Anyone who has been in leadership for more than a month should be aware that criticism comes with the territory. I think criticism can be even more intense for church leaders.  I see two reasons for this. First, we have a supernatural enemy that is intentionally focused on creating division within the body of Christ ( 2 Corinthians 2:5-11). Second, our mission is one where the eternal destination of people is at stake, and that reality elicits very strong feelings and opinions on the part of those involved.  Not all criticism is motivated by selfish, negative people. Some of it comes from people who care deeply that the church faithfully fulfills its mission.

I pray regularly that God will help me to be:

  • Secure enough to listen to criticism
  • Wise enough to distinguish valid from invalid criticism.
  • Humble enough to apologize and make a course correction in response to valid criticism.
  • Strong enough to not be distracted, disrupted or discouraged by that which is without merit.   

Secure enough to listen –
Insecure people are defensive people. They shield themselves from criticism because they are overly dependent on being affirmed and accepted by people.  Criticism is immediately taken personally; viewed as an attack on their self-worth and significance.  When the insecure person is not able to avoid his critics altogether, he is hindered from listening carefully to what is being communicated because the moment he perceives it as a personal attack he becomes either angry or discouraged. These powerful emotions distort his ability to listen carefully and think clearly. In addition to his mind being clouded by his emotions, the insecure person is also inclined to quickly formulate his defense at the first indication that the communication is critical. I laugh at myself as I recall times I stopped listening prematurely because my mind turned to thoughts about what I needed to say to protect myself.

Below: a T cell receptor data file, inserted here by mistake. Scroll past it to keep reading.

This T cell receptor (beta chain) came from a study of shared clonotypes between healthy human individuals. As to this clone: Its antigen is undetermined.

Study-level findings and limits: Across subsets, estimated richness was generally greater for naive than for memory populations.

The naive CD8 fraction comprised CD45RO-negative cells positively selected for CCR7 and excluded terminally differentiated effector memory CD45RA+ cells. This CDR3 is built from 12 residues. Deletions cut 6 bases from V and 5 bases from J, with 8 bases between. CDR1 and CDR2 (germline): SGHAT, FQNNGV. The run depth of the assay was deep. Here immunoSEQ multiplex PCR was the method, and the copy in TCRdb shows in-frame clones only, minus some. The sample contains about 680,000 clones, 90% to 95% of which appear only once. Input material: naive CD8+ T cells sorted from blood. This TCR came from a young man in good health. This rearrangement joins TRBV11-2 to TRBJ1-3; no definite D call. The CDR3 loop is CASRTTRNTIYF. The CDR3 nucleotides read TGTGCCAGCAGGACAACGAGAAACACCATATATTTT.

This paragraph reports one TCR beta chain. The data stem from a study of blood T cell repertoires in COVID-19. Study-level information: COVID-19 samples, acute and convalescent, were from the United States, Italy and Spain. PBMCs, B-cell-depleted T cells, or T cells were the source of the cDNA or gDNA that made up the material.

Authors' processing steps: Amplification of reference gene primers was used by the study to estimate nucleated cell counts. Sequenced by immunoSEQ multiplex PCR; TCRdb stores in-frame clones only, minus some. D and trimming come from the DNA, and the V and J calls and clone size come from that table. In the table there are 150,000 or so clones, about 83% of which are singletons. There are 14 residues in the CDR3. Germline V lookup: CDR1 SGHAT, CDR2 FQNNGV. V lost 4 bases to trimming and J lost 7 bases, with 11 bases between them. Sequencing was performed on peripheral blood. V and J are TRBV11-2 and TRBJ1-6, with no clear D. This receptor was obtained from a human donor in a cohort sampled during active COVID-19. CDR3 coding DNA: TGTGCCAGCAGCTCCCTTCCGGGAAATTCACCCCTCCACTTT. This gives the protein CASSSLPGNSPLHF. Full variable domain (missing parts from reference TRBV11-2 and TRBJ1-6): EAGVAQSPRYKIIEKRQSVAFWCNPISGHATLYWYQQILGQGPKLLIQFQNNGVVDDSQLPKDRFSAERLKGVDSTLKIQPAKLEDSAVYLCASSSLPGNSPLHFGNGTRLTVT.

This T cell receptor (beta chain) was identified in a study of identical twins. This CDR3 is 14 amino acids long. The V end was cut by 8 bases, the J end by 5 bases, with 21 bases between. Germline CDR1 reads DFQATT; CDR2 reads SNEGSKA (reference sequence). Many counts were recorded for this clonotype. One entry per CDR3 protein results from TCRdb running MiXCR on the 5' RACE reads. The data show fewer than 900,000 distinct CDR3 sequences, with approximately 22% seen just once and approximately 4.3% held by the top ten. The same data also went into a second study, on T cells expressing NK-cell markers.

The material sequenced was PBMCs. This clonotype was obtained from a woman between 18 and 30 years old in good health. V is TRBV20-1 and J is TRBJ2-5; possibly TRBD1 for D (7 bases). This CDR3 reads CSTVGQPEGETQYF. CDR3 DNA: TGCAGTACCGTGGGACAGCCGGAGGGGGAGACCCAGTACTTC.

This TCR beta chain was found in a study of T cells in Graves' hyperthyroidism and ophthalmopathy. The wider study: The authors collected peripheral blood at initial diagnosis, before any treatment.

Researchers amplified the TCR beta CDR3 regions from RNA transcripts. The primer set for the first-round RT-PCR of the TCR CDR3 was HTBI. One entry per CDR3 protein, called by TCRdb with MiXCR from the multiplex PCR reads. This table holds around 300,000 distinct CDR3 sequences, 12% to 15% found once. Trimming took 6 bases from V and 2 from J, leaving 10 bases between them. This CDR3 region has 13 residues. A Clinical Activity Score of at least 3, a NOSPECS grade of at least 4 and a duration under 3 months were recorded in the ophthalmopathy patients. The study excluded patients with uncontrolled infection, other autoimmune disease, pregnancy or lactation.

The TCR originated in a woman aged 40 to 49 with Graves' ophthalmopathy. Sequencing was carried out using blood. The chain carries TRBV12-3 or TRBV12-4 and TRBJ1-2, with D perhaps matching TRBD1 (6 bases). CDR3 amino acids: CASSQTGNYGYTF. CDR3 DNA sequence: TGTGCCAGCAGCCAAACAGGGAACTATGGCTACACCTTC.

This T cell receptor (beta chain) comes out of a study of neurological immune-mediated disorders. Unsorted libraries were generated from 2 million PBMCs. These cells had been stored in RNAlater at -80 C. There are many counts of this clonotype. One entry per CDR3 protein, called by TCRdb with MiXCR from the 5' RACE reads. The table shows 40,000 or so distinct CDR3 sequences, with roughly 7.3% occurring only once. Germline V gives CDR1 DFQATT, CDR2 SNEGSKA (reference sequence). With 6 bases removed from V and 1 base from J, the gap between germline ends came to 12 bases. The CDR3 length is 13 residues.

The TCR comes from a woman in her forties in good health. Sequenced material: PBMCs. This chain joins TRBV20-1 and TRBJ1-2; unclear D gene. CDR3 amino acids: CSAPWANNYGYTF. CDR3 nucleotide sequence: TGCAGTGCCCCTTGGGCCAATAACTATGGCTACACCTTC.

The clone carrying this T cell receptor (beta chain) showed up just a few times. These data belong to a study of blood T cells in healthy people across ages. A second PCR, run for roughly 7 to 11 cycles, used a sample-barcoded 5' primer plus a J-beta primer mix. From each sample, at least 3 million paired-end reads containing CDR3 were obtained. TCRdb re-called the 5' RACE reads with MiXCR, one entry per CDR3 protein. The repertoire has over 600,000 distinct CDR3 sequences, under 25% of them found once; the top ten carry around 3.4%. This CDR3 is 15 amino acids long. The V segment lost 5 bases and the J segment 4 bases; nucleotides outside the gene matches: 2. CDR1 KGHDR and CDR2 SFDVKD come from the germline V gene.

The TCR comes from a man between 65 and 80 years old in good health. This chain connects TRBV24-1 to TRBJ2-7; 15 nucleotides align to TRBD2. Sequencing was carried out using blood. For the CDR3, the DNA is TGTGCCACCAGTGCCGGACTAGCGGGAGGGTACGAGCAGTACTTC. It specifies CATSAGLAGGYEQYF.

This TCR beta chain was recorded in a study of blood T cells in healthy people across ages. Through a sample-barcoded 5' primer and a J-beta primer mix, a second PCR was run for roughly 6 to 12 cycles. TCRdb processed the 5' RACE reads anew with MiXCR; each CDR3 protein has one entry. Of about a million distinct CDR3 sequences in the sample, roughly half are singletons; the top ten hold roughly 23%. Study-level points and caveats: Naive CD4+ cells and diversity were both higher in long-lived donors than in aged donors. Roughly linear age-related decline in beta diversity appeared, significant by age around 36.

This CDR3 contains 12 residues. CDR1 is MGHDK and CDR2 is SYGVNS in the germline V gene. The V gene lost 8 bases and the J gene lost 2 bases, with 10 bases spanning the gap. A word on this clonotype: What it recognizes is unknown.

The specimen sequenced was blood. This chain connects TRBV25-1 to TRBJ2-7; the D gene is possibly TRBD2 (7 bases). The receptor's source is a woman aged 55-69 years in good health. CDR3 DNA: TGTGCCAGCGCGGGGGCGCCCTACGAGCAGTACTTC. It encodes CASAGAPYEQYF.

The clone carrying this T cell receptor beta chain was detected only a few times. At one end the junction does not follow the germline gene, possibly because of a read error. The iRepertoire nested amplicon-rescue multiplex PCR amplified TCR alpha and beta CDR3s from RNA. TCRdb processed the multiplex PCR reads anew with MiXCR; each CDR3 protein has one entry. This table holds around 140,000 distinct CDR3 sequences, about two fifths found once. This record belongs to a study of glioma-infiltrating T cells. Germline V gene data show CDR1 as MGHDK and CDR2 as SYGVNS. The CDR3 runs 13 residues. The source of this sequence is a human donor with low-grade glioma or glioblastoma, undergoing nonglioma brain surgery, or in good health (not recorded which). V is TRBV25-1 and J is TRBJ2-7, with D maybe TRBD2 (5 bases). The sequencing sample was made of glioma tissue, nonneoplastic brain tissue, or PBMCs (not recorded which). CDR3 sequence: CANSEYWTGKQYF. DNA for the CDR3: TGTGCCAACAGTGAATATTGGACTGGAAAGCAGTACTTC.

If our insecurity prevents us listening well, we will not be able to be able to be…

Wise enough to distinguish – 
Listening carefully to our critics is the first step in assessing the validity of the criticism. As we listen, we should ask God to show us if the criticism is a “shoe that fits”, and if it does, we should “wear it”. Constructive criticism is one of the leader’s best friends. Every seasoned leader has headed in a wrong direction at one time or another and has benefited from the “wounds of faithful friend” (Prov. 27:6).  However, the leader must avoid wearing shoes that don’t fit. He must be able to discern criticism which should be rejected as Nehemiah did when he told Sanballat, “Nothing like what your are saying is happening; you are just making it up out of your head.” (Neh. 6:8).

Humble enough to apologize and course correct –
Arrogant leaders do not benefit from the wisdom to discern criticism that is valid and constructive because they can’t bring themselves to admit that they are wrong. The proud leader, craving praise and recognition, will often neglect wise counsel and correction because it is too painful to see someone else receive the credit.  The humble leader is free to apologize when wrong and is able to benefit from constructive criticism. He recognizes that he has something to learn from others and is able to accept that someone else might have an idea or insight that is superior to his own. 

One qualification: Don’t apologize or own responsibility for things you haven’t done or said. That is not taking the high road. It is not a sign of humility, but weakness. A leader will often do this to appease his critic so the criticism will stop. Leaders that do this value their own comfort over truth. A leader who owns responsibility for a failure that in reality belongs to another is not being merciful. He is doing a dis-service to the person or people who actually are responsible and should be accountable.

Strong enough to follow your convictions rather than your critics –
Ministers who suffer from a desperate need for approval tend to be unduly influenced by criticism even though they recognize the criticism is unwarranted. It is not enough for us to have the discernment to identify criticism that is invalid, the leader still needs to be strong enough to do what he believes to be God’s will, even in the face of pressure from his critics. Nehemiah is a great example of a leader who exercised the strength of will to continue the work God had called him to, even in the face of physical danger from his critics (Nehemiah 4 & 6). The leader who fears his people will not be able to lead them. Instead, he will be led by them.

Which of the above do you need the Lord’s help with most?